July 14, 2020

The Economic Effects of Chronic Wasting Disease

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There is no way for me in a relatively short amount of time, to be able to touch every aspect that Chronic Wasting Disease (CWD) could have on our economy. I would though like to share with you a few statistics and perhaps do a bit of futuristic speculation.

First of all, let me explain that any of the figures I am going to share with you come from a report titled, “Economic Importance of Hunting in American“, done by the International Association of Fish and Wildlife Agencies. This report compiled data collected in 2001.

More than 13 million people ages 16 and over hunted in 2001 and hunting generated more than $67 billion to our economy. Over 575,000 jobs are directly the result of hunting. How does that compare to other businesses? That’s more jobs than the combined number of employees of all the top major airline companies in America.

On average, hunters spend $1,896 each per year on hunting. In retail sales alone, Texas leads all states with $1,761,285,042. The top ten states in retail sales on hunting gear are, Texas, Pennsylvania, Wisconsin, New York, Alabama, Ohio, Michigan, Minnesota, Tennessee and Louisiana, totaling sales of over $8.5 billion.

Just hunting deer, there were over $10.2 billion hunters hunting a total of more than 133 million days, spending over $10.6 billion on travel and gear. For 2001, the total economic impact from deer hunting alone was $27,885,673,982.

It would be safe to say that hunting, and deer hunting in particular, has a definite impact on the economy of America. So, let’s see or speculate for a moment because there are no hard facts available, on what kind of an impact CWD could have on our economy.

We know there are several factors that I can’t even imagine at this point in time, that would directly effect hunting when it comes to CWD. For example, how many extra dollars are spent each year to test and research CWD? I don’t know. You think of your own ideas.

I have been able to read some articles that contain speculation from some state’s Wildlife Departments, about the impact the disease might be having on licenses being bought by hunters.

These officials speculate that some hunters have stopped hunting deer completely out of fear of the disease and other reasons related to CWD. In some states, the number of licenses being sold each year is on the decline or holding steady. Few states are seeing increases.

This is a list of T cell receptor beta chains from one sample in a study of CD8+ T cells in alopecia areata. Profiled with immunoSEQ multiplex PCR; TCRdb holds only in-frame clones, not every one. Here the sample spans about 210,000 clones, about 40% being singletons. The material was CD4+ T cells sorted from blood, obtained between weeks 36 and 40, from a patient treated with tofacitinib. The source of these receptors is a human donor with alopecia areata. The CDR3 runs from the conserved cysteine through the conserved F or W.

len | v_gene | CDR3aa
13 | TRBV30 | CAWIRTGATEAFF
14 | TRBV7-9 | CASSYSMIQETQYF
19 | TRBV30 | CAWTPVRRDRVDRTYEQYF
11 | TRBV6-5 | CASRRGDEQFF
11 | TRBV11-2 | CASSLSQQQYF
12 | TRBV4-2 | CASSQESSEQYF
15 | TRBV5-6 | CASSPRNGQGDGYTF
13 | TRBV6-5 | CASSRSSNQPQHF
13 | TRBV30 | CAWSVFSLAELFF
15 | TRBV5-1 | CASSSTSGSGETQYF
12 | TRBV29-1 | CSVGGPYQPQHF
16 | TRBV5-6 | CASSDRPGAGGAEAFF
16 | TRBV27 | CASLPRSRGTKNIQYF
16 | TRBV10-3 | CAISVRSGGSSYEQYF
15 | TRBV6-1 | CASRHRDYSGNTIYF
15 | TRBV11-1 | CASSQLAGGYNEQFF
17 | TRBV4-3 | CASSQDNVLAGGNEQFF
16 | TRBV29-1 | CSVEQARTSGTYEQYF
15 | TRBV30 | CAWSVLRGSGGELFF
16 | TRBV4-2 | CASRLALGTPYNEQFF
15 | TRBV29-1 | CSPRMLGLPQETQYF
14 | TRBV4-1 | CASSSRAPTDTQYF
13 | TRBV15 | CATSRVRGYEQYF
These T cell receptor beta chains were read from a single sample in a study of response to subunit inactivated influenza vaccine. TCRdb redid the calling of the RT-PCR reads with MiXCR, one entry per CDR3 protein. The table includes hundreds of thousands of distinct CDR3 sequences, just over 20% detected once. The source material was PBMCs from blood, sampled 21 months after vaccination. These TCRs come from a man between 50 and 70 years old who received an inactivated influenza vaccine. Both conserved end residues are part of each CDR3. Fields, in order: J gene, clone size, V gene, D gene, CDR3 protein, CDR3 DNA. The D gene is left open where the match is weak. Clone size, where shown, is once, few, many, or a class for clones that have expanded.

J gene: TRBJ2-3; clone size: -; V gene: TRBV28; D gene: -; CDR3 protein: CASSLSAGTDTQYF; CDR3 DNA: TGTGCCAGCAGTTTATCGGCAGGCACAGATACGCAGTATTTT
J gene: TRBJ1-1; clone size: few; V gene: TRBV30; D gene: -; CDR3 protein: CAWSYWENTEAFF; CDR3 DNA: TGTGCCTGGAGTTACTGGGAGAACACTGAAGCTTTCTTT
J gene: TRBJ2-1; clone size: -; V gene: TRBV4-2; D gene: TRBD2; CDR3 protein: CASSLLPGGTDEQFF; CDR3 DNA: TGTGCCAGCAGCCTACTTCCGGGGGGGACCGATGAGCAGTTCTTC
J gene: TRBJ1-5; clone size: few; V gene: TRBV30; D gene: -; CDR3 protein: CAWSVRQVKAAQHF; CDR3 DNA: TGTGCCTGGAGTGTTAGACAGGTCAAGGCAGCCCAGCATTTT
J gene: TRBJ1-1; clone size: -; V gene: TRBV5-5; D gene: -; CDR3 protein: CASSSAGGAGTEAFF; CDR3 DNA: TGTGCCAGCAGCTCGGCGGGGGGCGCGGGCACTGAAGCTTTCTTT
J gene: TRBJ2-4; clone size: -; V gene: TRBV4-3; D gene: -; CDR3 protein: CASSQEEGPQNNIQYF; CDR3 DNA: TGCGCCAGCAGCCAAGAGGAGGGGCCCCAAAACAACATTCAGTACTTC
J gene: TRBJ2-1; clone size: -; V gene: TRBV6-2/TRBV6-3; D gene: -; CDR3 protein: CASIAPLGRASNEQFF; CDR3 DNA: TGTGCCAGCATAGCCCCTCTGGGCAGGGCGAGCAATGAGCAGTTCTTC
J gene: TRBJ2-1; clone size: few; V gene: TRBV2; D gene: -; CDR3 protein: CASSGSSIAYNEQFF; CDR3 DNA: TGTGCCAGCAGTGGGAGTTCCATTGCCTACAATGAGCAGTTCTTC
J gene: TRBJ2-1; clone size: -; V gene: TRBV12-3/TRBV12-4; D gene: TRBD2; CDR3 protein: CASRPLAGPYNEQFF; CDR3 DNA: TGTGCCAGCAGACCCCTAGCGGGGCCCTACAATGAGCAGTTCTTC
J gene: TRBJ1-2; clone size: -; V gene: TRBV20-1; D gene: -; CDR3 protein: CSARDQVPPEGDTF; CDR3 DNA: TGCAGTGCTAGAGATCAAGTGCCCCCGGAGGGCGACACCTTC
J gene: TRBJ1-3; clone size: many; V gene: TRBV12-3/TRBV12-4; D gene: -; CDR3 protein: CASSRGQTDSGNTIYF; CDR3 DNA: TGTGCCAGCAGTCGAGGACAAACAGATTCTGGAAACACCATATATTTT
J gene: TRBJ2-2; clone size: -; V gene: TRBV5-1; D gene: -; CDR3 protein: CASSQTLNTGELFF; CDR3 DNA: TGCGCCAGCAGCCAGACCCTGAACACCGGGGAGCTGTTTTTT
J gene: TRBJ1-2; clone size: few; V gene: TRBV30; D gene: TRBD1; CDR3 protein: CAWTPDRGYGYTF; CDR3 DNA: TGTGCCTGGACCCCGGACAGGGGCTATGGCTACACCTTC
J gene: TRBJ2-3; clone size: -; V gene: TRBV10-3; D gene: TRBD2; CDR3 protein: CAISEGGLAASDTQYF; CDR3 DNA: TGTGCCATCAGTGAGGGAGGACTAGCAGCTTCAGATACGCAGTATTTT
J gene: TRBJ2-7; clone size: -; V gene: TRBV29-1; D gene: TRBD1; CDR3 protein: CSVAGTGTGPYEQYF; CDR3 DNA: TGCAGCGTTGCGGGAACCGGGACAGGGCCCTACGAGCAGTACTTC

What they are not able to determine is how many people have stopped hunting because of CWD – for whatever their reasons? Some officials have estimated that as much as a 15% reduction in hunters because of CWD. As I said, there is no hard evidence to support this 15%.

There is no known cure for CWD. Scientist believe that CWD is caused as the result of prions getting into the deer. The affects are very similar to mad cow disease. They also believe that humans cannot contract the disease from deer by being near or from eating the meat – there are no known cases of such.

What spreads the disease is believed to be from deer eating food that is on or near deer feces. Usually this is a result of too large a congregation of deer. Deer and elk farms need to be monitored closely for the disease and CWD has been found in moose as well.

Let’s speculate a moment. If nothing changes from present, i.e. no cures for CWD and it continues to spread at a similar rate, how is this going to effect our economy? How will it effect the deer herd?

Let’s suppose that we had determined that 10% of hunters across the board in the United States got scared of CWD and stopped hunting deer (we are not factoring in elk and moose hunting. Also, I am not ignorant enough to say that CWD is present in every state in the United States that has deer hunting. But for the purpose of discussion, this would mean that, according to the 2001 numbers, 1,027,200 hunters would no longer hunt, therefore they would not buy a hunting license.

If also for the sake of discussion, carrying this same 10% reduction across the board into all aspects of the economic impact this would mean several things. One of the more important things would be a loss of 57,500 jobs and total revenue reduction of $2.8 billion.

If for instance, too many hunters decided to quit hunting, how would that effect things? We know that most state’s major deer management plans have hunters as their number one management tool. How are we going to control deer growth? Things might begin to exponentially spiral out of control. If that happened, where’s the money going to come from to deal with communities overrun with diseased deer? Who will fund the extra needed research?

As you can see, CWD has a potential of creating serious havoc in many ways. I am not trying to say that this is going to happen nor am I attempting to instill panic and fear in people. I am only looking at possibilities when it comes to dealing with CWD and bringing to light the fact that hunting and the impact it has on this country is very substantial.

Tom Remington

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